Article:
‘Round the silver domes of Lucknow
Moslem mosque and pagan shrine
Breathed the air to Briton’s dearest
The air of Auld Lang Syne
O’er the cruel roll of war dream
Rose the sweet and homelike strain
And the tartan clove the turban
As the Gomti cleaves the plain’
John Whittier’s famous lines still hold true for the magnificence and the beauty of the city called Lucknow. It is astounding to see how this city of nawabs and kebabs has maintained a composite balance between the rustic era gone by the and wonders of the modern world.
Whether it is the thriving city centre of Hazratganj, the handsome sandstone structures sprawled all over the city, the historic colonial age monuments or the relatively new skyscrapers which dot the city’s skyline, Lucknow has it all. Home to around 3 million people, it’s residents have been reared to follow the Lucknawi principles of courtesy and kindness, and continue to be living embodiments of the old school style of love and life. The older parts of the city seem to belong to a different age and time. A place where you can still haggle with the shopkeeper, admire the typical Oudhi architecture and cuisine or just sit back and relax. No worries about work undone, for that is another world.
Yet, Lucknow is not content to rest on its laurels. As the state capital of Uttar Pradesh, it has emerged as a big stronghold for regional development. Graced by reputed educational institutions of Northern India, it is also home to offices of some leading Indian companies. It is astonishing to see how the city is able to maintain a time machine like existence, switching between two such drastically different time zones. The amalgamation of the old and the new is what makes the city.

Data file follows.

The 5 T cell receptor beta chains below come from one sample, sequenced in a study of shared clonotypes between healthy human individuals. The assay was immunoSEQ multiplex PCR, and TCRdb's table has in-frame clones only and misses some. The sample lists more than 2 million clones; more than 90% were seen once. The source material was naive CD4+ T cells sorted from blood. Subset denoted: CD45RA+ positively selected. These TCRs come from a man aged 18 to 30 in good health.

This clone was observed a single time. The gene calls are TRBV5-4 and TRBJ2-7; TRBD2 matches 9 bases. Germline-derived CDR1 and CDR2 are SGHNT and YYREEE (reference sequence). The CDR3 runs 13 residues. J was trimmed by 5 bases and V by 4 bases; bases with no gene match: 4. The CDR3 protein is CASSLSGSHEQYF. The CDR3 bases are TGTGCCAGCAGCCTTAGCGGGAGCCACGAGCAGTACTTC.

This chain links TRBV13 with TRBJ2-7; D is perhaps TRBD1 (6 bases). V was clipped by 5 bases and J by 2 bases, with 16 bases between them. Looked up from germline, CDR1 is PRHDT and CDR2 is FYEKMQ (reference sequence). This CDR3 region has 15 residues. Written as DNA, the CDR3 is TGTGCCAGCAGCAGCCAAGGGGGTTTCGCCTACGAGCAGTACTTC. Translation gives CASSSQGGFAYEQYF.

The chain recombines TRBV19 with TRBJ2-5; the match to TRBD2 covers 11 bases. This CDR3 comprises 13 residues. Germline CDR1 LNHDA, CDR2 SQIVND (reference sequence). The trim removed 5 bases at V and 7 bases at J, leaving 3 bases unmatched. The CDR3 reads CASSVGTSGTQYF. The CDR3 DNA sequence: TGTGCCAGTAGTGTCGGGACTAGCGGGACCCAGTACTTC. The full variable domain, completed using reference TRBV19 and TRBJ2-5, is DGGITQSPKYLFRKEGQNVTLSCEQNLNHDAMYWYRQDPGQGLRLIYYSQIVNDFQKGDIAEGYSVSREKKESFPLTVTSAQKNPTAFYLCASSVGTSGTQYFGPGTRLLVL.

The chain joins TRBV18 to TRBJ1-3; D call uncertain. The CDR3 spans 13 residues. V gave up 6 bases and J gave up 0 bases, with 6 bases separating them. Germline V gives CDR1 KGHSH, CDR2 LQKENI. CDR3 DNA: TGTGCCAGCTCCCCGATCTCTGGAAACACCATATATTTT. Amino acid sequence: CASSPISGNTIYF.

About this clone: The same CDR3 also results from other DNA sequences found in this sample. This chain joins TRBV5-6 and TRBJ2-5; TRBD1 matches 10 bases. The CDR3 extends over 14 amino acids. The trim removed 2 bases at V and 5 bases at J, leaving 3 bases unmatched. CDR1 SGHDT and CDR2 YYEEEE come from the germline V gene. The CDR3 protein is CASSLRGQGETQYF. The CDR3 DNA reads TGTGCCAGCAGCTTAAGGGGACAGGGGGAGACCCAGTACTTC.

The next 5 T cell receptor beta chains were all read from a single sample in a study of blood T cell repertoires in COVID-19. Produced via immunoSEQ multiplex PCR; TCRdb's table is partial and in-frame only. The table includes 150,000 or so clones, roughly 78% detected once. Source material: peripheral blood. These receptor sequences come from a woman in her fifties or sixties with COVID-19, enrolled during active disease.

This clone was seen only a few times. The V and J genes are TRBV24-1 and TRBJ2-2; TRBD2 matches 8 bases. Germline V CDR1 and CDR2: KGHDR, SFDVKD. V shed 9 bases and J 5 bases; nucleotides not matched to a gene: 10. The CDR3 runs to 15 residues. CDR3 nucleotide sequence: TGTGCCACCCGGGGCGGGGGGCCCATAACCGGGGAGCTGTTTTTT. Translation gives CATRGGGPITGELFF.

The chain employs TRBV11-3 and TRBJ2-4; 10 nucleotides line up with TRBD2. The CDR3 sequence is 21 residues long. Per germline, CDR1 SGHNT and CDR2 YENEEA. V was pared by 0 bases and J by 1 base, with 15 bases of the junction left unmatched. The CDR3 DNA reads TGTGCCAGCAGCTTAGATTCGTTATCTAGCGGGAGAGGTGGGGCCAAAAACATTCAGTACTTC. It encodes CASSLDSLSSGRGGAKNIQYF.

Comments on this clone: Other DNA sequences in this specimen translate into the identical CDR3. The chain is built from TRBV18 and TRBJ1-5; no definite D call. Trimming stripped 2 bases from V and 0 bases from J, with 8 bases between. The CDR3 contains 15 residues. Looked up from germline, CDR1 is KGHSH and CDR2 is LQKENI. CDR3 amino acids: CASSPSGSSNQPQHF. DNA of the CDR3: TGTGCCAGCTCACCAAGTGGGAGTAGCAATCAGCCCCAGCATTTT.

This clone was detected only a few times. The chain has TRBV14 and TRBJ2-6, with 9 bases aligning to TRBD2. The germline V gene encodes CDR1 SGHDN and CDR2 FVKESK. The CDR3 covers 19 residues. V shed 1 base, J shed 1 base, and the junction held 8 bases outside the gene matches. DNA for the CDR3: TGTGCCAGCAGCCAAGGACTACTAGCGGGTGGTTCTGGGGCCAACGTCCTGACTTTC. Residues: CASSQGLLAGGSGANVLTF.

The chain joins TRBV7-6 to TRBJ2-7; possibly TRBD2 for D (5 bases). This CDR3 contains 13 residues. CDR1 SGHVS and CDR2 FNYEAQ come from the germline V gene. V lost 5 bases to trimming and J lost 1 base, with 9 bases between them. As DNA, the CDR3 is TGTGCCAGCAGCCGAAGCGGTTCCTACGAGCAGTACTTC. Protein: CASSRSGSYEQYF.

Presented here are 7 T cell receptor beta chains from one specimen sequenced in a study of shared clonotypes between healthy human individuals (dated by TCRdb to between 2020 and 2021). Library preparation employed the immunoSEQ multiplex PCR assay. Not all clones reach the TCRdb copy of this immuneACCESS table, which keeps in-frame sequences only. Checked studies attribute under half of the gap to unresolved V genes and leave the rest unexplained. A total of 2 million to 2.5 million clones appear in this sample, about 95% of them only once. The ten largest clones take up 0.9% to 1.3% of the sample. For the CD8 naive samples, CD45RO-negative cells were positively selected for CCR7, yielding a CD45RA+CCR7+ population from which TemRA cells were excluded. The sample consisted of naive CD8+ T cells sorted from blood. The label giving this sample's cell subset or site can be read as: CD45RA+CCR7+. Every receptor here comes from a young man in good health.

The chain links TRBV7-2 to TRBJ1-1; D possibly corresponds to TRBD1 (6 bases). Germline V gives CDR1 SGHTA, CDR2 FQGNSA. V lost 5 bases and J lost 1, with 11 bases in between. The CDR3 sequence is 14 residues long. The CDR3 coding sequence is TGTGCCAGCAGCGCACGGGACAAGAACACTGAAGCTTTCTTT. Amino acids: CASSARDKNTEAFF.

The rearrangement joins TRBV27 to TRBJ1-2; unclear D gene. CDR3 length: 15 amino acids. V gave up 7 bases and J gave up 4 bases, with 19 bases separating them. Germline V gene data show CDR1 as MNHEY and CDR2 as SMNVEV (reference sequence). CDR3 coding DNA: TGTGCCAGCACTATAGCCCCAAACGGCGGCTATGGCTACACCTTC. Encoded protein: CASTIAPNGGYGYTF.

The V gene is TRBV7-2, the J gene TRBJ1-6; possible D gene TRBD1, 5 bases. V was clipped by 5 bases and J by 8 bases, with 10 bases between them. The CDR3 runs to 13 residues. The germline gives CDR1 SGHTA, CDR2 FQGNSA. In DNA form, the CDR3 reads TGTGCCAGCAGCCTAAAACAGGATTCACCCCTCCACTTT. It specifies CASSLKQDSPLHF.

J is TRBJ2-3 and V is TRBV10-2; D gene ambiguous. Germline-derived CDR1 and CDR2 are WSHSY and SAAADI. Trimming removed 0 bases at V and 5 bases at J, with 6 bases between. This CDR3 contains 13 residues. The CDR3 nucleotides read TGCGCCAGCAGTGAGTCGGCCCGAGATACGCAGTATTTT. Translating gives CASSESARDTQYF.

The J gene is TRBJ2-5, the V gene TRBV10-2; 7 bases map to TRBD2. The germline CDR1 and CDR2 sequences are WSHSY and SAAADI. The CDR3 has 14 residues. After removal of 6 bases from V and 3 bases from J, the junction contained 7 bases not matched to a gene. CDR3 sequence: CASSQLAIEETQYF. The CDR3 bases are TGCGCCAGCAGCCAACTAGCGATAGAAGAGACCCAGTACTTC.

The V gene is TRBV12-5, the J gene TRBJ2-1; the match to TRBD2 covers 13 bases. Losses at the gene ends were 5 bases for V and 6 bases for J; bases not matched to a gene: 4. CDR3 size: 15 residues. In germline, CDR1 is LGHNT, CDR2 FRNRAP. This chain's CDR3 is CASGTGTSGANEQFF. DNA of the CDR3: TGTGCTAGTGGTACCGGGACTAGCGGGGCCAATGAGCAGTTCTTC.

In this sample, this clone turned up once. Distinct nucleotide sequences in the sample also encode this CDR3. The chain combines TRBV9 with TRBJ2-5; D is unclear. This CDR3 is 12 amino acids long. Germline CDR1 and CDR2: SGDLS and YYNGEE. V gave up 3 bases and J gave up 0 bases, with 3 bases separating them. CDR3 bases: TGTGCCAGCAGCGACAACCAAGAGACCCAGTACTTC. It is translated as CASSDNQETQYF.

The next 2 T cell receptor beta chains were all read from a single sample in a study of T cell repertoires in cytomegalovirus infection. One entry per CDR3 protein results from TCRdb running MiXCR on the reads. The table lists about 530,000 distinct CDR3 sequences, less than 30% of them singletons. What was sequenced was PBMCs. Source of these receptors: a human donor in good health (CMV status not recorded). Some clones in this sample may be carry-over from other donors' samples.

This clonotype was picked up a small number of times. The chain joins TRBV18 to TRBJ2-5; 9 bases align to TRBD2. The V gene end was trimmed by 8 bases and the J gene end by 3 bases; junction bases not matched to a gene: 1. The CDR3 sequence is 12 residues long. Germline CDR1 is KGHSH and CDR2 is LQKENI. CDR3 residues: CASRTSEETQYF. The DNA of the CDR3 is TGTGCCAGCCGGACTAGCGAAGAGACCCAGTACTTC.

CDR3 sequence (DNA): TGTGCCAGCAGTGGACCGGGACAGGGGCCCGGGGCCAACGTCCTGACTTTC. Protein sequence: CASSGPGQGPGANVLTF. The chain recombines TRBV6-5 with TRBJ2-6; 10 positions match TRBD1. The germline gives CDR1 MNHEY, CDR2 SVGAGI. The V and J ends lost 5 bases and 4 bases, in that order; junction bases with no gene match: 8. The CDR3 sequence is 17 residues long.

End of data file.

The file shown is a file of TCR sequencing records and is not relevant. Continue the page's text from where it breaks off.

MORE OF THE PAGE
For me, home lies in the RDSO Colony, located in the suburbs, an area I have spent the better part of my life in. The leafy green colony with its verdant front lawns has many fond memories for me, growing up. In the vast expanses of this generous colony, I received an education and probably had the best years of my life. My visits to Lucknow after leaving for college were nostalgic, the fast-changing landscape would always have new surprises to offer and old haunts would forever cause a surge of emotion in my heart.
When back home, I am lost in the loving embrace of parents, friends and relatives. Every day, my small family of four would go for an evening stroll to take in the fresh air. Underneath the jasmine-scented canopy of trees, we’d chat and laugh our way back home. The visits home were incomplete without meeting my grandmother, the family matriarch. She would fuss over her visiting grandchildren, the way only grandmothers can, giving us extra portions of food and sneaking cash into our pockets without letting our parents know!
The true spirit of Lucknow lies forever in the hearts of its people and no matter where life may take them, they will always come back to the city they call home.
To me, who have big dreams to travel the world, Lucknow will always have a very special place in my heart – it has many aspects of what has made me into who I am, and will serve as a foundation, for me to continue to develop myself in my life.
Hi, I’m Sabhya. I grew up in Lucknow, India. After a Bachelor’s degree in Commerce from Lady Shri College of Women at the University of Delhi, I moved to Singapore in 2018 for my yearlong post graduate studies. I graduated with a Master in Management from the National University of Singapore (NUS) Business School. Since young, I’ve been a prolific writer who has travelled extensively across India and has also been a public speaker since the fifth grade. As I navigate and transits through my new life in the little red dot – Singapore, I hope that I can regale you with my anecdotal tales.